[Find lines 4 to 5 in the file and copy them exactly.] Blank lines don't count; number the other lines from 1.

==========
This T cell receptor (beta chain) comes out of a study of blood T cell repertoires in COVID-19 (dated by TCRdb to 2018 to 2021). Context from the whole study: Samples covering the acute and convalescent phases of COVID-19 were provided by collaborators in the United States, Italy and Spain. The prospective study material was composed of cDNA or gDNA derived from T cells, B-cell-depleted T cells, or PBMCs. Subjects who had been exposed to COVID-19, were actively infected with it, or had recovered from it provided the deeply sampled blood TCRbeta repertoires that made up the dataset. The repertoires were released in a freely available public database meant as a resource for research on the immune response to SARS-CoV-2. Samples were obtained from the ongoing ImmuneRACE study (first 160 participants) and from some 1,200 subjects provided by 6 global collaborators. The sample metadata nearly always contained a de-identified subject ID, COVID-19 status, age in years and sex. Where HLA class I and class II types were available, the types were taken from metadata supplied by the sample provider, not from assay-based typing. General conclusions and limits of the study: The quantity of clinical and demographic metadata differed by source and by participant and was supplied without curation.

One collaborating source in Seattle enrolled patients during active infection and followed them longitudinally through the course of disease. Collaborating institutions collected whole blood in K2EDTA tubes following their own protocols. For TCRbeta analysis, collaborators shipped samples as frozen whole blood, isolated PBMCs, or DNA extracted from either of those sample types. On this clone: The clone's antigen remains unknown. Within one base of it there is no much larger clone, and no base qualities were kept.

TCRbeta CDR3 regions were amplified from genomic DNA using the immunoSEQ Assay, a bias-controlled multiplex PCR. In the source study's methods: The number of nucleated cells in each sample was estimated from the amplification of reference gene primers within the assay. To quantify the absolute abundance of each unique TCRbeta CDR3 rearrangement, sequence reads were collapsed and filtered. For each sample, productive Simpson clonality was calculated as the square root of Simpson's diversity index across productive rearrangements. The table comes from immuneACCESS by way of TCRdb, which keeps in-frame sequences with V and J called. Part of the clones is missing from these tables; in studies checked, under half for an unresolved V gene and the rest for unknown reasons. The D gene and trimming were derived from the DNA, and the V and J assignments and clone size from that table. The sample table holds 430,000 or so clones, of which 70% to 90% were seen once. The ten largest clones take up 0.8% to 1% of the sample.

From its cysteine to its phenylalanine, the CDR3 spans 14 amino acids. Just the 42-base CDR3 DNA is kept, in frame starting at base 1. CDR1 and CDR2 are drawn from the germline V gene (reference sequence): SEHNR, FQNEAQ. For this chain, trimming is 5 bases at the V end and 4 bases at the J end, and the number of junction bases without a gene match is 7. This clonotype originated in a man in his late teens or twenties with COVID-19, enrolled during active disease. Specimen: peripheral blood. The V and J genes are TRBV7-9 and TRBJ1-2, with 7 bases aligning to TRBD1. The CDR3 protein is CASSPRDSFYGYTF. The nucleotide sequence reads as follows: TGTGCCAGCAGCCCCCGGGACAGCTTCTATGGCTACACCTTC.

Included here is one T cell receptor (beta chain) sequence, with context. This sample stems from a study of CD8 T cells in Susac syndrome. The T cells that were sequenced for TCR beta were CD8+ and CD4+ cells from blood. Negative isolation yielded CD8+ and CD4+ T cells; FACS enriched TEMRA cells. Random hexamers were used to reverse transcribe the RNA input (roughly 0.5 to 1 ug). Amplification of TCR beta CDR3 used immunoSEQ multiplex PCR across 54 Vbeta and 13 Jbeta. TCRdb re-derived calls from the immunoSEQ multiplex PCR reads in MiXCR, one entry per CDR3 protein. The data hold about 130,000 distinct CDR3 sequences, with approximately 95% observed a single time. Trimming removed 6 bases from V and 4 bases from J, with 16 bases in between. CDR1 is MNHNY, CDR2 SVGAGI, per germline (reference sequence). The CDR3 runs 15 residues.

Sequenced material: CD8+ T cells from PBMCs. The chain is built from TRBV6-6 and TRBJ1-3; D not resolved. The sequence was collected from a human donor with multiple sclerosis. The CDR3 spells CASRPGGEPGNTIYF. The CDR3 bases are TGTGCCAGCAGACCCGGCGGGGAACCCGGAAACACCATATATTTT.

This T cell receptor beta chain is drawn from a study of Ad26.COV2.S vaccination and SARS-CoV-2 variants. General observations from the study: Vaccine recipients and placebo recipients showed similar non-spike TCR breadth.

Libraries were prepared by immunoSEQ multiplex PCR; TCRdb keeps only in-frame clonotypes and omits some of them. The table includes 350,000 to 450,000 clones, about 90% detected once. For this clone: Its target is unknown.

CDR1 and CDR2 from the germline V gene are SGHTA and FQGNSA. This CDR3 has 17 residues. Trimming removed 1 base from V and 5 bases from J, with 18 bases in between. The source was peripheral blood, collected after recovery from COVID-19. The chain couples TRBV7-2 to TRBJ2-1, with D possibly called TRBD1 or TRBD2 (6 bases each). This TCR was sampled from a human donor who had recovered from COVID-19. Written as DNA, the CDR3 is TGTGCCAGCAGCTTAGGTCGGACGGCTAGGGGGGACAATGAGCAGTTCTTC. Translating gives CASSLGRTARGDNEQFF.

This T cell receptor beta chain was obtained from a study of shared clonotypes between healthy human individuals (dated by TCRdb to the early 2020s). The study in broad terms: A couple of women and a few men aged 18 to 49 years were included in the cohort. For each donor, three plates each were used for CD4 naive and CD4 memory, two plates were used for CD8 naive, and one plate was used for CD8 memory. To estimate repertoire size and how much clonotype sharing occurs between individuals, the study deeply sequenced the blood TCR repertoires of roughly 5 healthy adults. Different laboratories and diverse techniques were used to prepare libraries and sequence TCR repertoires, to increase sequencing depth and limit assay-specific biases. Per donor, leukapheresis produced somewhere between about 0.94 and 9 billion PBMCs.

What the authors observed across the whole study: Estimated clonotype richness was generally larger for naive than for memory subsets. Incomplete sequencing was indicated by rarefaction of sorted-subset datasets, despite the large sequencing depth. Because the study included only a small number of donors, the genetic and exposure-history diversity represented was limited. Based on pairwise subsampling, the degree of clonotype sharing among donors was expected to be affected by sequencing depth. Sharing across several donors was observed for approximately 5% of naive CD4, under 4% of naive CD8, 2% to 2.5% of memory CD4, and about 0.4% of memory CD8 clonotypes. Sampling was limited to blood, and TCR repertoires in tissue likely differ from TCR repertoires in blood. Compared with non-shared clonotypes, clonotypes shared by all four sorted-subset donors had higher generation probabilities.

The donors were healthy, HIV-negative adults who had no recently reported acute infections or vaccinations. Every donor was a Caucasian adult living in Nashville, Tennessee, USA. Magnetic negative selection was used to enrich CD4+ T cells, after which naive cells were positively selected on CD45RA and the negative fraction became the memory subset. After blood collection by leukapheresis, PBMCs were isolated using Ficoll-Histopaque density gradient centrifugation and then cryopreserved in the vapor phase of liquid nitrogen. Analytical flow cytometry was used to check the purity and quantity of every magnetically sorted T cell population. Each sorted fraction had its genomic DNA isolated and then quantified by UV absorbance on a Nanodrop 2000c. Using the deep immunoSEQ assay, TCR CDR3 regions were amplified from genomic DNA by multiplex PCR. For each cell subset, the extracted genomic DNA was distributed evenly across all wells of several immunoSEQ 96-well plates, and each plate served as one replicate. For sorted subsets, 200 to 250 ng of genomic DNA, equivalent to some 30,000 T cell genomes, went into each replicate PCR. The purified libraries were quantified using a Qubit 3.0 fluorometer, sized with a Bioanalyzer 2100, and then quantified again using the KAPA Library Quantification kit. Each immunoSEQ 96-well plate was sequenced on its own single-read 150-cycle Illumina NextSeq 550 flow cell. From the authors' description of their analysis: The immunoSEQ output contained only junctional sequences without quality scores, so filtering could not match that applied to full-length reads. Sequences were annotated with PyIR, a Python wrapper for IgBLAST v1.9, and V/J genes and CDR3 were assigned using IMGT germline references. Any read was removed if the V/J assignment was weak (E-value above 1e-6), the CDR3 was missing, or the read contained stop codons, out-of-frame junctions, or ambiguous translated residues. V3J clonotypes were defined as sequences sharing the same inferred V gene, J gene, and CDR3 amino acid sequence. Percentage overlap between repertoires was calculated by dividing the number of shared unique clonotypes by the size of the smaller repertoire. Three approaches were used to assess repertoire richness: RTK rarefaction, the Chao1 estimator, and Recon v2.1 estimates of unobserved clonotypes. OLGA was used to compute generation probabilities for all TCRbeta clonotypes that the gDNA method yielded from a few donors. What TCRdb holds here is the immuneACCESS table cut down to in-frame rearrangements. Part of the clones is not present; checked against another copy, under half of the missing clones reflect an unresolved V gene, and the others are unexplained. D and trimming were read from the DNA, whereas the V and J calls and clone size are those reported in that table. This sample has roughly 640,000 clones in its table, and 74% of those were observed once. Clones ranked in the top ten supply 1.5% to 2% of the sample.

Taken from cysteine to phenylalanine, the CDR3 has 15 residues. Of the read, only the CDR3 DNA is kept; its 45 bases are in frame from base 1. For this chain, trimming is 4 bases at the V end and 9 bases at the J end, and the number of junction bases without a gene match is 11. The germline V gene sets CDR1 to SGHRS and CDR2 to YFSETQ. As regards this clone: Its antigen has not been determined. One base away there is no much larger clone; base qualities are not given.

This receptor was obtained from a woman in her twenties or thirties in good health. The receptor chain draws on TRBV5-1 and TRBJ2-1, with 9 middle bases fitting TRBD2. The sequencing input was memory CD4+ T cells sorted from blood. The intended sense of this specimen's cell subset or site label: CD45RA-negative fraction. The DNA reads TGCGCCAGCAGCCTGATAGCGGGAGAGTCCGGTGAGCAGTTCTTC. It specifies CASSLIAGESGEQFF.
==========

From its cysteine to its phenylalanine, the CDR3 spans 14 amino acids. Just the 42-base CDR3 DNA is kept, in frame starting at base 1. CDR1 and CDR2 are drawn from the germline V gene (reference sequence): SEHNR, FQNEAQ. For this chain, trimming is 5 bases at the V end and 4 bases at the J end, and the number of junction bases without a gene match is 7. This clonotype originated in a man in his late teens or twenties with COVID-19, enrolled during active disease. Specimen: peripheral blood. The V and J genes are TRBV7-9 and TRBJ1-2, with 7 bases aligning to TRBD1. The CDR3 protein is CASSPRDSFYGYTF. The nucleotide sequence reads as follows: TGTGCCAGCAGCCCCCGGGACAGCTTCTATGGCTACACCTTC.

Included here is one T cell receptor (beta chain) sequence, with context. This sample stems from a study of CD8 T cells in Susac syndrome. The T cells that were sequenced for TCR beta were CD8+ and CD4+ cells from blood. Negative isolation yielded CD8+ and CD4+ T cells; FACS enriched TEMRA cells. Random hexamers were used to reverse transcribe the RNA input (roughly 0.5 to 1 ug). Amplification of TCR beta CDR3 used immunoSEQ multiplex PCR across 54 Vbeta and 13 Jbeta. TCRdb re-derived calls from the immunoSEQ multiplex PCR reads in MiXCR, one entry per CDR3 protein. The data hold about 130,000 distinct CDR3 sequences, with approximately 95% observed a single time. Trimming removed 6 bases from V and 4 bases from J, with 16 bases in between. CDR1 is MNHNY, CDR2 SVGAGI, per germline (reference sequence). The CDR3 runs 15 residues.